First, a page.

It’s almost like a normal office, except here the glass cubicles are bursting with all things ‘Client Liaison’. The band’s main recording studio is located in one, their manager in another, and an open space littered with the usual corporate flotsam and jetsam– stacked boxes, venetian blinds, busted twizzle chairs – is occupied by their stylist, graphic designer and choreographer (all friends of the band) who are working on looks for the next video clip and album. It’s a real hive, the centre of which is the slightly musty smelling costume room which overflows with pastel suits, gaudy shirts, loud prints and ankle boots. “I’ve been collecting clothes my whole life,” Morgan explains, grinning at his rainbow collection. “And now we’ve brought on a stylist. We actually went to Vietnam last year and got things tailored which is great. We used to do it on no budget and now we have a budget.”
Fancy office buildings, costumes and fimclips set in ski resorts — it all appears to be quite excessive, but that is just part of the illusion, insists Miller. “We call it faux-fi. A projection of high fidelity, high-end kind of spec but really it’s done on the dodge, on the cheap.”
Surprisingly timid in person, costumed-up and let loose on stage Monty Morgan is the frenetic, flailing force of Client Liaison’s live show, around which the rest of the band is anchored, the audience often mimicking his every step.

“I always enjoyed dancing,” he smirks. “I would just walk down Chapel Street and if I heard music would just bust in on the dance floor.” His moves are so smooth they were enough to grab the attention of Prince on more than one occasion. A Prince obsessive, Morgan saw him live dozens of times and was just a teenager when Prince first picked him out of the audience to dance on stage with him. What was it that caught The Purple One’s eye? “There weren’t many people my age going to the concerts as enthusiastically or as often as me and I’d always dress up and dance well,” Morgan says. “I guess I stood out.”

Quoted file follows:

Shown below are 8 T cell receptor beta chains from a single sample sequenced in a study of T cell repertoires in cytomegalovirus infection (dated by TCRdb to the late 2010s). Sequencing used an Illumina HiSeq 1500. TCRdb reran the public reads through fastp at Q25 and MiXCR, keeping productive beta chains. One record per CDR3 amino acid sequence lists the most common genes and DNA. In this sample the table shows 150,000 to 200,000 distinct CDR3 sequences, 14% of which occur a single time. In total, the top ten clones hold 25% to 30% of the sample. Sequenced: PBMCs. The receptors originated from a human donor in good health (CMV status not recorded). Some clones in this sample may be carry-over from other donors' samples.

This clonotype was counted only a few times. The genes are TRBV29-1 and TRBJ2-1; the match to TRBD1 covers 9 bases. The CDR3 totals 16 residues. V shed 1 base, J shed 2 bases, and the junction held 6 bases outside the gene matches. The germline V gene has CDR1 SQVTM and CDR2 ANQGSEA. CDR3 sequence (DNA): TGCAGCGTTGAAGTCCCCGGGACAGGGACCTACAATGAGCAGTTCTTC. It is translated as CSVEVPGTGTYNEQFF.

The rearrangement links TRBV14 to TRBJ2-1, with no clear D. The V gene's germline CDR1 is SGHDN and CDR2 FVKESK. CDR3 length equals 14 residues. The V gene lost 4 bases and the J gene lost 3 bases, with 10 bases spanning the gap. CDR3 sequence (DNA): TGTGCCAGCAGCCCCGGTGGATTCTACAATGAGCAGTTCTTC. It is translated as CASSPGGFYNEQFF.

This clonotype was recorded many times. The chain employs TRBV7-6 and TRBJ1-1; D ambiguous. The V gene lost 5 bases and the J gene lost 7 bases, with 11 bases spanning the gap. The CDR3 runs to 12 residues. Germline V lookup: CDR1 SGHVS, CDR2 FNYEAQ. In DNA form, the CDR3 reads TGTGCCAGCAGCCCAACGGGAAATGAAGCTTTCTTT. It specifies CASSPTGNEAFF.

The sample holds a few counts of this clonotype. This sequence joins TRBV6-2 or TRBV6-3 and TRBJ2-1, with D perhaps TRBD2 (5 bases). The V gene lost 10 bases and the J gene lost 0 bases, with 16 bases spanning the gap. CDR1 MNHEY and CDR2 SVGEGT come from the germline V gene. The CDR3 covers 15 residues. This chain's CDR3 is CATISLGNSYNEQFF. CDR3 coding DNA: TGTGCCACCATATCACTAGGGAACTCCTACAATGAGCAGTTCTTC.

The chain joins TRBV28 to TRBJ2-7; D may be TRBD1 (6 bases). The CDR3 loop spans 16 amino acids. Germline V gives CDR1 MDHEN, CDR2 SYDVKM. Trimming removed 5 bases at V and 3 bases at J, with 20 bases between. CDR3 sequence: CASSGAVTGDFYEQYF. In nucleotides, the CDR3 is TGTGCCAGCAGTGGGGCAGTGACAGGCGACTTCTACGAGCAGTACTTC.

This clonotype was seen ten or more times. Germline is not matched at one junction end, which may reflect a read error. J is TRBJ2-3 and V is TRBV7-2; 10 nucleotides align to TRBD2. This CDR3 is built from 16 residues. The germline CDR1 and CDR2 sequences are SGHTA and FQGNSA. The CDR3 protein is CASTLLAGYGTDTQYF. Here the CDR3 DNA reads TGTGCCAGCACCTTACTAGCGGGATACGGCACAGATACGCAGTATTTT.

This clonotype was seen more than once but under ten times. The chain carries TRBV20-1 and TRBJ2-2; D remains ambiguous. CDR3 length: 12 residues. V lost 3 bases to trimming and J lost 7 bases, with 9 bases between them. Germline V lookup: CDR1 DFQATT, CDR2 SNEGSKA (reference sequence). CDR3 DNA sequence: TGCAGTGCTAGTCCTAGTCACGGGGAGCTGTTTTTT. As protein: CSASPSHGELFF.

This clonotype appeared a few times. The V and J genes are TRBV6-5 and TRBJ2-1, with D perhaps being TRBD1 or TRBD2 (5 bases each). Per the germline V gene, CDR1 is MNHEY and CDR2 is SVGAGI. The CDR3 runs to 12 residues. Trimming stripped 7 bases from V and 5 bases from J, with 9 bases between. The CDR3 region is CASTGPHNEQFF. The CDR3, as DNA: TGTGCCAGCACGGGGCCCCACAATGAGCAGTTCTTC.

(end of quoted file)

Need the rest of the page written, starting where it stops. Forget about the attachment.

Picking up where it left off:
The news of Prince’s death broke the morning prior to Client Liaison embarking on their most recent tour, and his passing had a profound effect on Morgan. “The fact that he is dead means you hear his music differently,” the frontman says. “It found new meaning for me, I don’t know why. The day that he died was the day before our biggest tour to date, which was fortuitous I think. And I just listened to Prince for two weeks straight. It was another excuse to celebrate Prince really. It’s sad because that time is over.”

After nearly seven years together Client Liaison are finally gearing up to release their debut album. They are confident it will be stacked with bangers, one of which – Foreign Affair – features a guest spot from one of Morgan and Miller’s musical inspirations: Tina Arena. “(That track) is about travelling around the world and finding lovers in exotic places and it mentions the beach of Sorrento – a tribute (to Tina),” Morgan explains. “We re-wrote the chorus and the range was too high for me, so we got (Tina) in and she smashed it. She heard the song once and just (did it in) one session. It’s quite interesting how her voice changed the whole feeling of it in quite a nice way.”

Just like The Shark, Client Liason are dreaming big and in the future the pair hope to collaborate with former Savage Garden member Darren Hayes or their ‘holy grail’ of Australian artists, John Farnham. And just what will they do if they manage to nab The Voice for their next record? “Write the next national anthem!”

For tour dates and upcoming releases check out clientliaison.com